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Have President Trump's protectionist policies gone overboard?
Once heralded as the most pro-business U.S. president since Ronald Reagan, Trump's zeal to shelter American businesses from global competition has caused many free-market economists to question his wisdom.
The stock market has benefitted wildly from the White House's corporate tax reform. Bulls remain in charge, but things are rapidly changing.
Trump's protectionist actions, combined with his erratic nature, have cast doubt on the markets.
The stock market hates uncertainty and doubts beyond all else.
Trump's negotiating style has dumped uncertainty into the markets at an unprecedented degree.
Nowhere is this economic uncertainty more vivid than the rapidly deteriorating U.S.-China trade relations.
Make no mistake, Trump's idea of fighting China's unfair trade practices is noble. However, his heavy-handed uncertainty in execution is resulting in greater economic harm than good. In fact, it may completely erase his tax reform-fueled market gains overtime.
The proposal of hitting the world's second-largest economy with 25% tariffs on $50 billion of imports will not only hurt the Chinese economy, it will have severe effects domestically.
China will not quietly sit still and accept the new tariffs; it will retaliate with a slate of its economic weapons. The National Retail Federation and the Consumer Technology Association have projected that the United States stands to lose a minimum of 455,000 jobs, which could climb to over a million jobs in a worst-case scenario.
Also, the tariffs will merely be passed along to American consumers who will suffer from higher prices. Higher prices and job losses is not a rosy scenario for the U.S. economy.
As stock market investors, our job is to best position our portfolios for maximum profit regardless of what occurs in the economy.
While no one really knows what is going to happen with the brewing U.S.-China trade war, it is certain that stocks are struggling to hold onto the bullish momentum.
It is indeed a no-win situation right now. Should Trump's policies go into full effect, the economic damage will be authentic.
If nothing takes place, the constant changes and subsequent confusion provide a daily ice water bath for the bulls.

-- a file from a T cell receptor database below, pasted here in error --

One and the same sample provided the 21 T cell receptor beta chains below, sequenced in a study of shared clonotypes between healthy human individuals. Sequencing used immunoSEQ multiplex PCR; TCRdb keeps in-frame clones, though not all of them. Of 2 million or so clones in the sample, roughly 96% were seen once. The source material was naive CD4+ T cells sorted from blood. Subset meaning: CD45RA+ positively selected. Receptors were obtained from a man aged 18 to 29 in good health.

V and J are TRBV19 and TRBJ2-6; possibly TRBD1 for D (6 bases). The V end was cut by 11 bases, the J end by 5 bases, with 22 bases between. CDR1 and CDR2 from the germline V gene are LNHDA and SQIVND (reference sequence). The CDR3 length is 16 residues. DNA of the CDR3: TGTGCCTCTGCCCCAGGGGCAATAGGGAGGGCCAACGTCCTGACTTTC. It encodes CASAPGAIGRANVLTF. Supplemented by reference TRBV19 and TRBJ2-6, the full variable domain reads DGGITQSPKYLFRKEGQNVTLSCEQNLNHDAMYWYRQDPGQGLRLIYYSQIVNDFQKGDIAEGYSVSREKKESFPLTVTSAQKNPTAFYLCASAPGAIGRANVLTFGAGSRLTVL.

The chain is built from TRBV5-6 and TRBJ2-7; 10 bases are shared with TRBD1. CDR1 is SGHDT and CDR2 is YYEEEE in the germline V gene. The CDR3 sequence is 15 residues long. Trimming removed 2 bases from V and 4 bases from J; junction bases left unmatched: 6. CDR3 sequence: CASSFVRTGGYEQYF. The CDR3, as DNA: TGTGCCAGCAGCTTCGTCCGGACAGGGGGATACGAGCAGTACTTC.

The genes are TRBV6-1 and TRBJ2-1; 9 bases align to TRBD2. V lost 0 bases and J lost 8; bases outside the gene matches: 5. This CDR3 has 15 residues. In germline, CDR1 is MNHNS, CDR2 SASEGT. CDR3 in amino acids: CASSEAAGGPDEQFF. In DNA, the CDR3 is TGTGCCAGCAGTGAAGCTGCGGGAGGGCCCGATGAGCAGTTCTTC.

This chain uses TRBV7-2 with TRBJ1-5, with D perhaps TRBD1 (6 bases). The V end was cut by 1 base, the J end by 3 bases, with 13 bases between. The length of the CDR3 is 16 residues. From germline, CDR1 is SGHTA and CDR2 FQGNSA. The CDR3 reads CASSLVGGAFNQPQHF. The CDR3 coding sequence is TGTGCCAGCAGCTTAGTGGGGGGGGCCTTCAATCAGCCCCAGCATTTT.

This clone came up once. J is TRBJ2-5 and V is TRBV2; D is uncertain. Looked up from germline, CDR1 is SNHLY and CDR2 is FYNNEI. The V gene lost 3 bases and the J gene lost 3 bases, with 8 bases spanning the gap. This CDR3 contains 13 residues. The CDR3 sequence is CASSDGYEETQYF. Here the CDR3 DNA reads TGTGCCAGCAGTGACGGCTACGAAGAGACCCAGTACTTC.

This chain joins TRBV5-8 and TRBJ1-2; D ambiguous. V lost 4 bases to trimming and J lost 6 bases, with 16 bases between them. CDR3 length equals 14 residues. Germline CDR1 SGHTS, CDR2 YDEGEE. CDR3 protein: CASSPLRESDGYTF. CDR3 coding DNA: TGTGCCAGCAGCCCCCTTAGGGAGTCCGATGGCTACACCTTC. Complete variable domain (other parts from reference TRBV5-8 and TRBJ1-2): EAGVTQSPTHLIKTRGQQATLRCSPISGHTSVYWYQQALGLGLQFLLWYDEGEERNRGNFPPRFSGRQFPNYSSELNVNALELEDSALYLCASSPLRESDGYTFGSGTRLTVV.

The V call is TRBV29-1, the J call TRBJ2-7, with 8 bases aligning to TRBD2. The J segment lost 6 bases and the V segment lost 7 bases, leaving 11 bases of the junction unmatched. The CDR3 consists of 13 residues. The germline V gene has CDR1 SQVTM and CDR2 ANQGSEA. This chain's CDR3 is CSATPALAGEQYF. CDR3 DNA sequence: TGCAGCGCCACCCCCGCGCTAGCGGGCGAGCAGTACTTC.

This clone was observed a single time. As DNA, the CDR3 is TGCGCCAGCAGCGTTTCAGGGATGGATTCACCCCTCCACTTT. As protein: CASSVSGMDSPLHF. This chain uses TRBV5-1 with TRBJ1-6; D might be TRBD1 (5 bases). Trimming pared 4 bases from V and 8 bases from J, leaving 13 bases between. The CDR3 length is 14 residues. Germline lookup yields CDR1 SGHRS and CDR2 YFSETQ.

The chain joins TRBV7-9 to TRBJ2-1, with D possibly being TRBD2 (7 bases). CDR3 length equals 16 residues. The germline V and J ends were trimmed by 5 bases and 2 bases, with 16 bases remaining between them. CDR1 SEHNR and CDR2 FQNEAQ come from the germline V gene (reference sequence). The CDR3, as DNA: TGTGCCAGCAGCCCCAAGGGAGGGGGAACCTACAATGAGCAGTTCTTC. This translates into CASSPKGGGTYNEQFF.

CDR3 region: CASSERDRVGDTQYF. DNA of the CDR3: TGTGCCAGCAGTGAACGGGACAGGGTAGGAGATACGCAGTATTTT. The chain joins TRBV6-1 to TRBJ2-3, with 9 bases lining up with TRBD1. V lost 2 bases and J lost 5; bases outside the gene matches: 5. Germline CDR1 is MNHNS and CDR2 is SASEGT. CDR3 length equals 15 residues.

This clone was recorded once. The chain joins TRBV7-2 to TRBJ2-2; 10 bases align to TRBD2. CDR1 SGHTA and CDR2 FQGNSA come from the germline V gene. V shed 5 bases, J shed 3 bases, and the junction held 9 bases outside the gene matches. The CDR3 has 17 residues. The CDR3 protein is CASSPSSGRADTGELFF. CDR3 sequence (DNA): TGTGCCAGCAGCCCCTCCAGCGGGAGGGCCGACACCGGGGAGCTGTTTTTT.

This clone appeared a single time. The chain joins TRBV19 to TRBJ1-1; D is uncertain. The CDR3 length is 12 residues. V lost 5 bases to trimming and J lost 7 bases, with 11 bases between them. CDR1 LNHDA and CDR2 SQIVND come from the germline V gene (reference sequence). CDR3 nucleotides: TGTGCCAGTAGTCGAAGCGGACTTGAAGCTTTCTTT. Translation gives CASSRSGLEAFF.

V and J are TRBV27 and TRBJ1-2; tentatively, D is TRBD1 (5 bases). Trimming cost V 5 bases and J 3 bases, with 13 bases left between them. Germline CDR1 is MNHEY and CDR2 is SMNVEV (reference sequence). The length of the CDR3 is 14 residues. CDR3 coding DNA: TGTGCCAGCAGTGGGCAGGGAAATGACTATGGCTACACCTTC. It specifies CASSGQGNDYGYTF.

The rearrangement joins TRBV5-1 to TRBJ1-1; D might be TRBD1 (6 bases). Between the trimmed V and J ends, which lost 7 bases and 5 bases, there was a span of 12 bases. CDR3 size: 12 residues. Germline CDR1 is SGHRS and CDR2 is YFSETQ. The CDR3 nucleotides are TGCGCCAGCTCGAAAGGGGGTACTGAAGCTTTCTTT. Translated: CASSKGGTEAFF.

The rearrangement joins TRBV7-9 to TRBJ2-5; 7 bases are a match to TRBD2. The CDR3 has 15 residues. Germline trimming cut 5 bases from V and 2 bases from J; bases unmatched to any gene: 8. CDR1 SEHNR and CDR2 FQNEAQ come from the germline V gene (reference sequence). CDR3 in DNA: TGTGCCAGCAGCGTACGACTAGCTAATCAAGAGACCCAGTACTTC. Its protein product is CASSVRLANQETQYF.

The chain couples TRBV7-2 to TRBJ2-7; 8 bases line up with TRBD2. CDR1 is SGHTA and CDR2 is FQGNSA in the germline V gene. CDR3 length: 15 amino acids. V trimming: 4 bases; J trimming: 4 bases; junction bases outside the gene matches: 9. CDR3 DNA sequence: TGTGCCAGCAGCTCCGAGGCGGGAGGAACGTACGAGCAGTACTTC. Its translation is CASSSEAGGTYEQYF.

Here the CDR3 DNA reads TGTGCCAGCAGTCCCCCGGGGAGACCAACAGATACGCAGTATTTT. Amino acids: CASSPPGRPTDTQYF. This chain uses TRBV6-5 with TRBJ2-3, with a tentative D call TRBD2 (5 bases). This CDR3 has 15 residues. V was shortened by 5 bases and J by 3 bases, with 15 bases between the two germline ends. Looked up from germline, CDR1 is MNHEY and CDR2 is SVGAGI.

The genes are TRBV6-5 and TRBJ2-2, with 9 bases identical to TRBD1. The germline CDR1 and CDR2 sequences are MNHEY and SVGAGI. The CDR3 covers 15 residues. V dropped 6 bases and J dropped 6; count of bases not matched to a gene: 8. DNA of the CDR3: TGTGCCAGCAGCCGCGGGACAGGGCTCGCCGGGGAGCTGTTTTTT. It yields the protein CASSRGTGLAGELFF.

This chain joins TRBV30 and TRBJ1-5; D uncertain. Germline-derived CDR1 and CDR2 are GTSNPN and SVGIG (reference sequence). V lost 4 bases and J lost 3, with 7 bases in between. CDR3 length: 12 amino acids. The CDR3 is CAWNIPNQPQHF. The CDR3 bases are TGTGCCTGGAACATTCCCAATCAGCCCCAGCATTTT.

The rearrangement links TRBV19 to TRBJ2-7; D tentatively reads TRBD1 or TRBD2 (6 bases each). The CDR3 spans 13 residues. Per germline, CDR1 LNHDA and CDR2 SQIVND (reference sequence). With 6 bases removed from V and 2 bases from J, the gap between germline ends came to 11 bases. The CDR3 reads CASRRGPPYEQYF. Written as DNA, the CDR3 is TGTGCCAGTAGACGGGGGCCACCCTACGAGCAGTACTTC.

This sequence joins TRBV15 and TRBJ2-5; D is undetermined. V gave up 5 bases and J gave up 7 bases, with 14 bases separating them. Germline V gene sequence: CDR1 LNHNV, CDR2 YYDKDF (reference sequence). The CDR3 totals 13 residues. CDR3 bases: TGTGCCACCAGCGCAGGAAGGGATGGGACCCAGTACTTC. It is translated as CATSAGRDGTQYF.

As investors, we are always forced to make decisions in the face of uncertainty.
Despite the unknown future, right now an educated guess can be made that some, if not all, of Trump's protectionist measures will be implemented eventually. In other words, a trade war is likely.
Regardless, investors can expect both upside and downside volatility during these uncertain times!
What can investors do today to best exploit the pending economic reaction?
Here are three ways to win the pending China-U.S. trade war.
1. Buy The Companies Subject To Tariffs
I know this sounds completely counterintuitive, yet it makes perfect sense.
Interestingly, analysts at UBS have postulated that domestic companies producing goods subject to tariffs do little business in China will likely outperform during a trade war.
According to Barron's, UBS ran a screen searching for large firms with more than 2/3 of their assets held in the United States and less than 10% of revenue arising from China that also manufacture products subject to tariffs.
The primary companies identified fitting the bill are Hubbell (NYSE: HUBB), Roper Technologies (NYSE: ROP), and L3 (NYSE: LLL).
2. Short Semiconductors
Domestic companies with high exposure to the Chinese market are in danger due to the proposed tariffs. High technology is on the top of the sector list with Chinese exposure. Digging deeper into the high tech sector, semiconductor companies have the highest Chinese exposure.
Semiconductor maker Skyworks Solutions (NASDAQ: SWKS) generates an astounding 83% of its revenue from China, making it No. 1 on our short list!
Other semiconductor companies in danger include Qualcomm (NASDAQ: QCOM) with a 64% revenue exposure, and Intel (NASDAQ: INTC) with 24% of its revenue from China.
3. Short Boeing, Buy Airbus
Aircraft giant Boeing (NYSE: BA) is in the Chinese crosshairs to punish. Should China follow through with its threats against Boeing, it will be forced to buy more aircraft from Airbus (OTC: EADSF).
China is Boeing's largest single market making up around a fifth of the aircraft maker's deliveries in 2017. Right now Airbus and Boeing share an even split of the Chinese market.
Risks To Consider: The latest news is that a truce has been reached in the U.S.-China trade war. As you might expect, the news sent the futures market soaring higher with relief. Anything can happen from here. Be ready for the unexpected.
Action To Take: Consider implementing one or more of the above strategies to profit from the pending U.S.-China trade war. Expect sharp price moves in both directions as the scenario plays out!
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